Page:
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In corn, news continues to be limited to give the market something to be bullish about. However, Friday’s Cattle on Feed Report did show higher than expected cattle numbers. According to USDA Jan 1 inventory numbers were 95% of last year versus analyst expectations of 93.8% of last year going into the report. Corn basis levels saw modest support on Friday at export points as well as a few interior processors.  

For wheat, weekly export sales announced on Friday were not much to give the market a boost. Weekly wheat exports for old crop were at 421,400 MT, and were within expectations. Brazil was a big buyer of HRW with 112,500 MT. Overnight, an outlook for more bitter cold weather in the US, continued to lend mild support as the potential for some winter kill was possible.

Soy Exports Crush Expectations

Jan 24, 2014

 Soybeans came under selling pressure overnight with front-month March futures giving up 10 cents a bushel. Corn and wheat were down 2 in the night session.

Pressure from the upcoming South America crop continue to weigh on beans. Yesterday, the Buenos Aires Grain Exchange estimated Argentina's upcoming 2013/14 soybean harvest at 53.0 MMT, compared with 48.5 MMT last year.  Planting by Argentine farmers progressed by 2% during the week, according to the report, with 98.4% seeded as of Thursday.  Recent rains helped growers get their seeds into the ground during the week, it said. The rains were much needed after an extremely hot, dry December slowed planting and stunted development of young soy plants.  Overnight, a widespread area of thundershowers favored much of Cordoba, southern Santa Fe, southern Entre Rios, and north-central/eastern Buenos Aires with 1 to 3" totals common. This was very helpful for corn/soy and will limit additional crop stress to only 10 or 15% of the belt for now.

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For corn, news has been limited to get the markets out of their sideways trend of the past 6 weeks.  Overnight, China said they would keep rejecting U.S. corn shipments containing an unapproved genetically modified strain at least until the end of March, shrugging off pressure from Washington to swiftly approve the variety developed by crop chemicals giant Syngenta AG. Under Chinese regulations, the earliest approval of the  genetically modified MIR 162 strain could be late March, when the agriculture ministry's biosafety committee holds its annual meeting. If no decision is made, the next review would be in June. On a more positive note, exports are saying the US corn prices are now fairly competitive against rival countries. US corn prices are now at a discount to Ukraine for March on out. The regulars like Japan have been booking springtime shipments. Demand from Egypt, which normally buys from Ukraine, has also been strong, they say.  Overnight, a group of Israeli private buyers has purchased about 90,000 MT of corn which can be sourced optionally from the Black Sea region or the United States in an international tender.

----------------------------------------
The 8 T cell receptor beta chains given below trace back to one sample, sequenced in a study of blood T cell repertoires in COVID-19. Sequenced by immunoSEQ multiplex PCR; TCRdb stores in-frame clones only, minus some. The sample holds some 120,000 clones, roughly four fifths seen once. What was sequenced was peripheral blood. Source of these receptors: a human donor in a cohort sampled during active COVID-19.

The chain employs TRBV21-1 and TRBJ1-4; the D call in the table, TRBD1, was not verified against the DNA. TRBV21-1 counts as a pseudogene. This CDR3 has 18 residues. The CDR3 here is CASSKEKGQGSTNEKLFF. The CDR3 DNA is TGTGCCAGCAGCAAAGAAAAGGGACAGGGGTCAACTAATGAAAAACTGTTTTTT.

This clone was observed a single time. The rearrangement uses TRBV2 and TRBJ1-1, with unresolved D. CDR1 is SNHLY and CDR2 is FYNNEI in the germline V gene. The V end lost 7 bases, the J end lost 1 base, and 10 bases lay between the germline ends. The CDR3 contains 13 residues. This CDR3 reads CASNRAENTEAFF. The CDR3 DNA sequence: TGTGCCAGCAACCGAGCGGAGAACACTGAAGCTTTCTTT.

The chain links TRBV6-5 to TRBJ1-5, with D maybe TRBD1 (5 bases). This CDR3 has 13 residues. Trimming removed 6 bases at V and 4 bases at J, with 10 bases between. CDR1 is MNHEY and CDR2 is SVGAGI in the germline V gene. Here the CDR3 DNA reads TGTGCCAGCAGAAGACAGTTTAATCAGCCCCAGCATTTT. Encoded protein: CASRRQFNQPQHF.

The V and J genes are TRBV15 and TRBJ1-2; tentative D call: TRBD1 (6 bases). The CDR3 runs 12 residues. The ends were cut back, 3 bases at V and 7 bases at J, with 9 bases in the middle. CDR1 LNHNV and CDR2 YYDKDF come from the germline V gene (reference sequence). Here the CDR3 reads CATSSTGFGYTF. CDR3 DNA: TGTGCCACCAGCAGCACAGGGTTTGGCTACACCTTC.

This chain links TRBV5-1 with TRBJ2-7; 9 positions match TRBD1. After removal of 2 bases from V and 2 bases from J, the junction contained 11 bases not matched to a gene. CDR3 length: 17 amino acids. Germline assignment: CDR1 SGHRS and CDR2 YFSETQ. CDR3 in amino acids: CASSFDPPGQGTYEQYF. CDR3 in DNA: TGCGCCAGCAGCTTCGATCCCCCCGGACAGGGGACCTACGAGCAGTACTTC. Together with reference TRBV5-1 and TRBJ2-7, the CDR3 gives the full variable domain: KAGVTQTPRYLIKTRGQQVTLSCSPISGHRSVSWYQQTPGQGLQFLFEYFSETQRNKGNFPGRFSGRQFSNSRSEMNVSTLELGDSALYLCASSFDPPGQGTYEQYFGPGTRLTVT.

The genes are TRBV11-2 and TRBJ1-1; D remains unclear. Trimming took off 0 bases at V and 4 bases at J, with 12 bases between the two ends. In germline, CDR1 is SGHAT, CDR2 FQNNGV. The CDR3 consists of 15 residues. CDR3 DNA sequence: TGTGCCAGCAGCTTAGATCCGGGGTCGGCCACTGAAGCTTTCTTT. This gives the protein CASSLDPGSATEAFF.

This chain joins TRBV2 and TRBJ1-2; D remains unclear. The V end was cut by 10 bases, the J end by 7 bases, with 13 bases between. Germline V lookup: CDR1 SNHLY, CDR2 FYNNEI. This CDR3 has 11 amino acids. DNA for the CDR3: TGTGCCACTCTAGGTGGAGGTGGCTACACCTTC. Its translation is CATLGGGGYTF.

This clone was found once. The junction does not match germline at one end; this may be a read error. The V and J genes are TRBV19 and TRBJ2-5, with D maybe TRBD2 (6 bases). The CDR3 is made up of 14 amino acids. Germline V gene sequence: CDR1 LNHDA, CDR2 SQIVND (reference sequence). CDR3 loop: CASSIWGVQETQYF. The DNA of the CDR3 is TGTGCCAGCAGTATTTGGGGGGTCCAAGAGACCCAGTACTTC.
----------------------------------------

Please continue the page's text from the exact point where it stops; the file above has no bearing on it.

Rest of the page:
In wheat, the market found support yesterday from a large Saudi tender of 600,000 MT and frigid temperatures in the Eastern Cornbelt which could put at risk some of the US SRW wheat crop. Overnight, Libya bought 30,000 MT of wheat from the Baltic Sea region.

WEEKLY EXPORT SALES (in thousand metric tons)














Wheat Market Finds Support from New Exports

Jan 23, 2014

 Grains found modest support overnight, with wheat an unlikely leader to the upside with a 5-cent advance.  Corn also advanced a healthy 3 cents a bushel while beans lagged behind on a 2-cent gain.

In wheat, low prices have helped spawn more interest from international buyers. Overnight, Taiwan bought 73,400 MT of US milling wheat with most of the volume going to dark northern spring and hard red winter varieties. Saudi Arabia and Ethiopia also announced tenders overnight for wheat, with the Saudi tender looking for as much as 660,000 MT. Also supporting wheat is the polar plunge hitting the U.S. Midwest this week, which poses a slight risk of freeze damage to about 15% of the region's soft red winter wheat crop, primarily in parts of Missouri and Illinois.

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For soybeans, the market continues to find stiff resistance from ongoing rains in Argentina.  In South America, showers scattered through central Argentina overnight but were most notable in southern Cordoba, far northeast Buenos Aires, and southeast Entre Rios. Looking ahead, weather models seem to be in agreement for a wetter forecast late in the 6 to 10 and 11 to 15 day periods, although Cordoba may again be short-changed in spots. Regardless, this would limit stress to less than 1/4 of the belt. In the U.S. cash market, basis levels have been coming under pressure in the past two days especially in export sensitive areas as concerns about slowing Chinese demand limits grain buyers’ appetite.